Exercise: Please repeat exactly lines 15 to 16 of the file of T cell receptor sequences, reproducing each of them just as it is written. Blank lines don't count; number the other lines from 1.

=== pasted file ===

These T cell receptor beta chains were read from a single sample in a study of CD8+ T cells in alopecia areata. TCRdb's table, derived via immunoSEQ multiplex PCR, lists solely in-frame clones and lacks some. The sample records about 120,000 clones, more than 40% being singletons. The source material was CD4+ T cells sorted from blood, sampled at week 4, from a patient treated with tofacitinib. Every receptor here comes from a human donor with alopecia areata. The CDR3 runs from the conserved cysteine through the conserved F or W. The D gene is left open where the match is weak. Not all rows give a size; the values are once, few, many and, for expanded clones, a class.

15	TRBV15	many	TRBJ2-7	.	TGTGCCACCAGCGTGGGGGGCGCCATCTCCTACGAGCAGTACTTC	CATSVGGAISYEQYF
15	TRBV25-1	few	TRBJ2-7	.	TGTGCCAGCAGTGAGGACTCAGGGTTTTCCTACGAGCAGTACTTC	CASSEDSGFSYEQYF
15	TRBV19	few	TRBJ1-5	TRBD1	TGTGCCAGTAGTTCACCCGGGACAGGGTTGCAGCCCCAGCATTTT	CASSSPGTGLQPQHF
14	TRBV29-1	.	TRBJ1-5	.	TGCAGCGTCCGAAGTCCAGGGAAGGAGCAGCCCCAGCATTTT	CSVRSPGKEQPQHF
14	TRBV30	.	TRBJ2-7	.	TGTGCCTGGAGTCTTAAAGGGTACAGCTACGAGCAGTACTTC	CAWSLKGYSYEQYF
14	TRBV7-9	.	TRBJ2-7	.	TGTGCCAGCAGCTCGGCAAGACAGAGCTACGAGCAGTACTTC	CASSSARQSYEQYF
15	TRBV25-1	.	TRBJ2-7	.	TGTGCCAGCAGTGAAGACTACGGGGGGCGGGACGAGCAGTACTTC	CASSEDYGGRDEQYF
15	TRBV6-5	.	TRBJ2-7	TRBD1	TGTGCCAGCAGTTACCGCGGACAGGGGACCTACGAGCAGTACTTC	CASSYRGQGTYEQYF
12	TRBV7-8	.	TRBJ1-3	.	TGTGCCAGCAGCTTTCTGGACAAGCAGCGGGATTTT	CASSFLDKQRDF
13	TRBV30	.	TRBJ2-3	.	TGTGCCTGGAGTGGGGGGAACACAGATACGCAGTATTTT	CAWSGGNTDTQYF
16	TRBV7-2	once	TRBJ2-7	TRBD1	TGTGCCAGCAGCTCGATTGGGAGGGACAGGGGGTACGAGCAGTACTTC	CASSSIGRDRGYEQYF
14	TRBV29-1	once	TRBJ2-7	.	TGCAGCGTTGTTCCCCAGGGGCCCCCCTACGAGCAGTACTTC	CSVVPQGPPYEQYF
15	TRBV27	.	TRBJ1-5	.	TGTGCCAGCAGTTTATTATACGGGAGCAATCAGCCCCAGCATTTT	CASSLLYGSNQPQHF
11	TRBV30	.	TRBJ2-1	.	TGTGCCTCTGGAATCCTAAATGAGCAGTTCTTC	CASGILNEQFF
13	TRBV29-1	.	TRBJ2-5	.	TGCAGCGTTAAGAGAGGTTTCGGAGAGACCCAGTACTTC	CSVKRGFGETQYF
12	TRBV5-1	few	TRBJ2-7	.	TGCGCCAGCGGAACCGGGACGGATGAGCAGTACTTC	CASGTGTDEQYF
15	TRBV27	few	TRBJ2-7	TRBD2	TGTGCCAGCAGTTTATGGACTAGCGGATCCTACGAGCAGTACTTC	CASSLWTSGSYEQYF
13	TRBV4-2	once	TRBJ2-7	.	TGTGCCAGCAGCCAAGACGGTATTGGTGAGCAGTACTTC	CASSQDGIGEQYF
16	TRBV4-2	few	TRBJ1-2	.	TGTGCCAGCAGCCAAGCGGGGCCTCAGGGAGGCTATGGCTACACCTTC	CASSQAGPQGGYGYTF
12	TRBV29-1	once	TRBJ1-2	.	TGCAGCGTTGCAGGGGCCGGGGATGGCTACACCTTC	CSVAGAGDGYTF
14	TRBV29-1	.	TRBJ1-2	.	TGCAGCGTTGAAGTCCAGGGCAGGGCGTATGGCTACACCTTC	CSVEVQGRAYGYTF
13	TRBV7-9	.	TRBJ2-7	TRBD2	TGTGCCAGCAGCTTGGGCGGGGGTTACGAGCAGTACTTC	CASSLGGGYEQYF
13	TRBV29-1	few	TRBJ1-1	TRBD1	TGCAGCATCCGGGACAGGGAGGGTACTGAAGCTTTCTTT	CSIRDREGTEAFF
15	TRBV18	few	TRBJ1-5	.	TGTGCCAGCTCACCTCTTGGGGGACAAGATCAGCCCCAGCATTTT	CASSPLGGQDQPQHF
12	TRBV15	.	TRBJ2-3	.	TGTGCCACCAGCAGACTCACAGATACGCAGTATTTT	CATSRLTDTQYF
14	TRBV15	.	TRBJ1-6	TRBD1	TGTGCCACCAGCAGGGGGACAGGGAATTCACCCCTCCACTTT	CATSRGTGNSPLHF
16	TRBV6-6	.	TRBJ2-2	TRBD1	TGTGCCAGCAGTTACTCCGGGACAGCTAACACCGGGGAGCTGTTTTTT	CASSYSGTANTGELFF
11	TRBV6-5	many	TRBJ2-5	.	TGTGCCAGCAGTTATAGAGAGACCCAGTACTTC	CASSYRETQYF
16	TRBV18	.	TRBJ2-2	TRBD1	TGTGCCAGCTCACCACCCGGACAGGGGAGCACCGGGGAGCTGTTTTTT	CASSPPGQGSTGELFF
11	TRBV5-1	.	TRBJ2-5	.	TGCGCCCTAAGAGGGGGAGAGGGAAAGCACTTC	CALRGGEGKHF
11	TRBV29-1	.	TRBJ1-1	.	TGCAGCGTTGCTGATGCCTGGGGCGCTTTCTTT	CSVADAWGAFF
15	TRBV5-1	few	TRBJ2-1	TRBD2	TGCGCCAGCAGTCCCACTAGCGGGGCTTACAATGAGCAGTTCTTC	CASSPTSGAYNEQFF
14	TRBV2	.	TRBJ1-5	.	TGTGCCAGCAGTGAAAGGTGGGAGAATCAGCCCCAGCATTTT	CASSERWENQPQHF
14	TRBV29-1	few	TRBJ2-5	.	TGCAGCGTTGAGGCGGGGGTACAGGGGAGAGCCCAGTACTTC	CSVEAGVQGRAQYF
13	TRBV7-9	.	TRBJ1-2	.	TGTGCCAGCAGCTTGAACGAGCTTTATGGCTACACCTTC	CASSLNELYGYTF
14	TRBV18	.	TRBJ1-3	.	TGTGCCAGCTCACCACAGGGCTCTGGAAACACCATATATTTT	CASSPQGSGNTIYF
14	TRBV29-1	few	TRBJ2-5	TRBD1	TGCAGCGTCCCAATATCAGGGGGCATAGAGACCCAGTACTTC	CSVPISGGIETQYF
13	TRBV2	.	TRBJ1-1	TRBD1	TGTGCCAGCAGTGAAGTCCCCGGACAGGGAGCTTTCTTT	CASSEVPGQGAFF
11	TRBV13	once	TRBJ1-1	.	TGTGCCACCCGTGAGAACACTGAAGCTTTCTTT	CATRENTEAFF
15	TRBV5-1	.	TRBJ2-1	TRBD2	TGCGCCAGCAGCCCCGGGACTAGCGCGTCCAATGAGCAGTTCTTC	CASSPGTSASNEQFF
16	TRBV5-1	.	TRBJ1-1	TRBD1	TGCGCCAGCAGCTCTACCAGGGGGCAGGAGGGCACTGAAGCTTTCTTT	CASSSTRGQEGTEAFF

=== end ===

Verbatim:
11	TRBV30	.	TRBJ2-1	.	TGTGCCTCTGGAATCCTAAATGAGCAGTTCTTC	CASGILNEQFF
13	TRBV29-1	.	TRBJ2-5	.	TGCAGCGTTAAGAGAGGTTTCGGAGAGACCCAGTACTTC	CSVKRGFGETQYF